But it was 2004’s Eternal Sunshine of the Spotless Mind – Kaufman’s second collaboration with French director Michel Gondry after 2001’s underseen Human Nature – that cemented his reputation as one of the greatest screenwriters of the 21st century. Bagging him his first Oscar for Best Original Screenplay, the film was a science-fiction love story about a dysfunctional couple (career-best performances from Jim Carey and Kate Winslet) who keep meeting and falling in love repeatedly after getting their memories erased following messy break-ups.
After a film widely declared a masterpiece upon release, Kaufman moved from writing to directing with 2008’s Synecdoche, New York. His most challenging film (and biggest commercial failure) to date, this decades-spanning effort starred the late Phillip Seymour Hoffman as a theatre director making a city-spanning art installation based on his own life. It delighted critics, but completely alienated audiences, leaving studios with no choice but to not fund future projects.
After a 2012 musical comedy about ‘internet rage’ starring Jack Black was cancelled midway into production, animator Duke Johnson met Kaufman to express interest in making a short animated film based upon a play Kaufman wrote a decade earlier. As part of a project where filmmakers would write ‘radio plays’ to be read onstage, Kaufman wrote Anomalisa in 2005. As commercial prospects go, a film about a narcissistic businessman doesn’t exactly scream blockbuster. Turning to Kickstarter for funding, the directing duo rose well above their target amount and could produce a feature-length stop-motion animation based on the screenplay. It was nominated for several awards and is currently in UK cinemas.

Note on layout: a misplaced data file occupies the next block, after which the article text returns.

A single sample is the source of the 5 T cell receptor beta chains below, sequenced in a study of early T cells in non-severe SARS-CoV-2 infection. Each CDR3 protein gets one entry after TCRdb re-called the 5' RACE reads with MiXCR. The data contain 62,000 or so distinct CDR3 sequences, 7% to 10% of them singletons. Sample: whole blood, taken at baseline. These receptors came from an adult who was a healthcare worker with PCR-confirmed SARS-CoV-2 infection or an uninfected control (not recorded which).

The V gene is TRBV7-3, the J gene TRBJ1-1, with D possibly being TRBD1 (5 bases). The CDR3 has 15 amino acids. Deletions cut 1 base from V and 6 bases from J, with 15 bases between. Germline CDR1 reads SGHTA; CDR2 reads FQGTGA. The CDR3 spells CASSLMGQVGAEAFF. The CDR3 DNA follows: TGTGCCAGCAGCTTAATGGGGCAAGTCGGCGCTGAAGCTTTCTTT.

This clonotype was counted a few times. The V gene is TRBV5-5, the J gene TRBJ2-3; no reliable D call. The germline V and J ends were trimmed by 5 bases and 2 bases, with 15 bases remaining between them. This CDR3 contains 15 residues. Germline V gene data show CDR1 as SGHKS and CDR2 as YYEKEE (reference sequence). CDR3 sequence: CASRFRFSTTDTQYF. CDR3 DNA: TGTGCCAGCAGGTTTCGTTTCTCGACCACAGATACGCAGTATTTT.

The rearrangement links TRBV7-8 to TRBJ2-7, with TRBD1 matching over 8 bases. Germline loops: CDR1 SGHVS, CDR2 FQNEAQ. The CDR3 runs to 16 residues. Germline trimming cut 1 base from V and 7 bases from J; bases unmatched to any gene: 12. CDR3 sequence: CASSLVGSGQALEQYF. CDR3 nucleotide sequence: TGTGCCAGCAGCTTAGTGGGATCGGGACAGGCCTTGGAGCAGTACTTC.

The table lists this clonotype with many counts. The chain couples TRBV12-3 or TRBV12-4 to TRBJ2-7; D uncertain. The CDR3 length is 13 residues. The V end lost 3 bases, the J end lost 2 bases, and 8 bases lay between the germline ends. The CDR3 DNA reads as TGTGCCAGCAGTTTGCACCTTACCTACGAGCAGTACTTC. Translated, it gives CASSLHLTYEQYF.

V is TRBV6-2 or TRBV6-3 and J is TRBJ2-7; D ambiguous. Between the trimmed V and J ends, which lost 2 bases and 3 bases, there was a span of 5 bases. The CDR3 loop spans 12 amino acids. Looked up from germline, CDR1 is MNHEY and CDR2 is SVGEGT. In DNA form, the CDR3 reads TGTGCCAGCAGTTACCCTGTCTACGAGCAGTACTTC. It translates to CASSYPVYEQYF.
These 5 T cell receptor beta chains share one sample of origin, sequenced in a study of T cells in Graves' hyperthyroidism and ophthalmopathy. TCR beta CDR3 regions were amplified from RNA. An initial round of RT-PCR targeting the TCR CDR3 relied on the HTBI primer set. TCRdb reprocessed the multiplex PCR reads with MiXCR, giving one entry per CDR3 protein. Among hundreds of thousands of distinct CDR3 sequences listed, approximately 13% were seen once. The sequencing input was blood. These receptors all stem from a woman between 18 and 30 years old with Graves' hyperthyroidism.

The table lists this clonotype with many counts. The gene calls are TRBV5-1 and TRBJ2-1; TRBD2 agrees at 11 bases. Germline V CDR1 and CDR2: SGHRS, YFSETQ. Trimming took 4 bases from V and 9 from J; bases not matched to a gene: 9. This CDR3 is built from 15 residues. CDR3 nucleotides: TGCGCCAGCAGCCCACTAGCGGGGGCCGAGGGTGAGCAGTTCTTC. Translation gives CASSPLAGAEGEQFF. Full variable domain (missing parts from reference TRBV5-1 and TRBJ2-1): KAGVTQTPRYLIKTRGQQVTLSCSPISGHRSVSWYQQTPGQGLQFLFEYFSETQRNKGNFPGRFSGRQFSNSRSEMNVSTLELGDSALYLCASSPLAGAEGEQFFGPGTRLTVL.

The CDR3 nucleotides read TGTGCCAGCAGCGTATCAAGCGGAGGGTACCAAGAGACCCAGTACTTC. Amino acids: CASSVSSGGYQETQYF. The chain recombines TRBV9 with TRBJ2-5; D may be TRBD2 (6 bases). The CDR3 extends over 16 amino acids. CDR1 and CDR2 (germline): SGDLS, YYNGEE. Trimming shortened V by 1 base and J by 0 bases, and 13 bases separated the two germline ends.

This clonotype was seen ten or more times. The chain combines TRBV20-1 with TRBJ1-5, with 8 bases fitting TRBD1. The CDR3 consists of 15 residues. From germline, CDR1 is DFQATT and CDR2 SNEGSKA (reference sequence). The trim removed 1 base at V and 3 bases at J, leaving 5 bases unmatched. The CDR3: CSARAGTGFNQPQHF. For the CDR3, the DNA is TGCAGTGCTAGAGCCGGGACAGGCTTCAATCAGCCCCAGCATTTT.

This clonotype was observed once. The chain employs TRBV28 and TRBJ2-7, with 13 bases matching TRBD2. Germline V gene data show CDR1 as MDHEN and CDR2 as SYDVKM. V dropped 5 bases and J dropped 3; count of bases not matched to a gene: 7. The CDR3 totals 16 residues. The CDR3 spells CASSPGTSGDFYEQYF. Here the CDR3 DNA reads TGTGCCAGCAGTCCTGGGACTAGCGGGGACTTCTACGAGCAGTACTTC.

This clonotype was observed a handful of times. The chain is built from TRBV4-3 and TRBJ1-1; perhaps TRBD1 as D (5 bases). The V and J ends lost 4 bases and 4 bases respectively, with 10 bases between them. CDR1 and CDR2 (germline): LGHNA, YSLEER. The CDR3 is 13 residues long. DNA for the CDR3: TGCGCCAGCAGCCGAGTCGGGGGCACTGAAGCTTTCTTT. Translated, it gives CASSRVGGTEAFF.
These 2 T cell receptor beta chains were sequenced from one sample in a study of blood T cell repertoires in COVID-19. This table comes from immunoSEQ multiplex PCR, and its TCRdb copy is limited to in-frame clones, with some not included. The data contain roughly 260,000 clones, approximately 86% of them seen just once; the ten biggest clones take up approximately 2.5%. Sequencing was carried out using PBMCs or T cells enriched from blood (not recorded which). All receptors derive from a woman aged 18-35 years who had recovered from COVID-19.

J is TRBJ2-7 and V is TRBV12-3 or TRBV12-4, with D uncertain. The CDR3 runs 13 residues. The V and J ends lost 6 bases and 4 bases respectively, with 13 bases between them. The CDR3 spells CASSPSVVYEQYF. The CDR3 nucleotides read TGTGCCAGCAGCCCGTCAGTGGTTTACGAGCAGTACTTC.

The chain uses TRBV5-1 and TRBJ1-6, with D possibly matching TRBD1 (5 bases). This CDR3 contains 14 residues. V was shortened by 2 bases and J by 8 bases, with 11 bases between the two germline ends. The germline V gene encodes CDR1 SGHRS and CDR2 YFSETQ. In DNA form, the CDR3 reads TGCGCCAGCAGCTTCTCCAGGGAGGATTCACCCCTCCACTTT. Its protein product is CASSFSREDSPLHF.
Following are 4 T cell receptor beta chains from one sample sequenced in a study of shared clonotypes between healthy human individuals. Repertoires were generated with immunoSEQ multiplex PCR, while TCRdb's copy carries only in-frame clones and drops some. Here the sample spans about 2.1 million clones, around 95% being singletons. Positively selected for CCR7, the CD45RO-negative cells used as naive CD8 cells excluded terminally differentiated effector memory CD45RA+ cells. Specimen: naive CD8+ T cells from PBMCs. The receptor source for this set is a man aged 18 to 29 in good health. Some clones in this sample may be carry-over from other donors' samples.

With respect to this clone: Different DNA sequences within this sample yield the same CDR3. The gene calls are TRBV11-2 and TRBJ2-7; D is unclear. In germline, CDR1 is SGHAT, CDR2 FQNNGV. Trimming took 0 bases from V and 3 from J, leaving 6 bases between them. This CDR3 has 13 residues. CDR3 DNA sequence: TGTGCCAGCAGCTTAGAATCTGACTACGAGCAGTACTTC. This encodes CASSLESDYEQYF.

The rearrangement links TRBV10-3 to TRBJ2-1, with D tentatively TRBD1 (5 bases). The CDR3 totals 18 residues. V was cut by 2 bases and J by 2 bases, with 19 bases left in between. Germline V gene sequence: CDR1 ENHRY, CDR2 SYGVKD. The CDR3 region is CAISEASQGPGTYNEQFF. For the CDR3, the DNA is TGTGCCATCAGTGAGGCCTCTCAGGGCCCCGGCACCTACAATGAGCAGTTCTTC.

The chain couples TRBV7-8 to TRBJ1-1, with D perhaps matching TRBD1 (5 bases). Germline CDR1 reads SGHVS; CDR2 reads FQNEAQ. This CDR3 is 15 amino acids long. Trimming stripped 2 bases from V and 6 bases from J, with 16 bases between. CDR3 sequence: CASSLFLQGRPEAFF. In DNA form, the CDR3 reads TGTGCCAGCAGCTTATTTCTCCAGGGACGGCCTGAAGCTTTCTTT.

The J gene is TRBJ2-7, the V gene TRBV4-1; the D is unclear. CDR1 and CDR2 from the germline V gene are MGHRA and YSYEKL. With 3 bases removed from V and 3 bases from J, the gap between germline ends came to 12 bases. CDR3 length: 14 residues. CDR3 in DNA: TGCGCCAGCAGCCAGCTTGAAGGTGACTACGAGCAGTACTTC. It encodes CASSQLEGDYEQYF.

Beginner’s Guide to: Charlie Kaufman
Being John Malkovich (1999)
Kaufman’s first screenplay is one of the strangest films of the 1990s – as well as being one of the most universally acclaimed, an announcement of a brave and bold new talent. A puppeteer (John Cusack) finds a portal into the head of actor John Malkovich in his new office, which lets anybody who crawls into it experience life as the actor for fifteen minutes before being thrown out from the sky into a motorway. Hollywood executives were initially confused (one complained that it would flop unless it became ‘Being Tom Cruise’), but the critical acclaim and success that followed weren’t to be scoffed at.
Following from Malkovich, Kaufman was approached to adapt non-fiction novel The Orchard Thief by Hollywood producers. Struggling from writer’s block, he instead wrote a film about struggling to write an adaptation of the novel, with Kaufman (and his fictional twin brother Donald) played by Nicolas Cage in his best performances of the century.
Eternal Sunshine of the Spotless Mind (2004)
Widely regarded as one of the best films of the new millennium, Eternal Sunshine of the Spotless Mind is the rare movie that functions as both a love story and a cynical break-up story. Socially-awkward Joel (Jim Carey) meets the free spirited Clementine (Kate Winslet) at a train station; a relationship blossoms before both realise they already have had a relationship, with the severe emotional trauma of the break-up causing them both to have had their memories erased at a clinic. Heartfelt yet high-concept, it is Kaufman’s most human and most widely accessible film – a modern classic fully deserving of its status.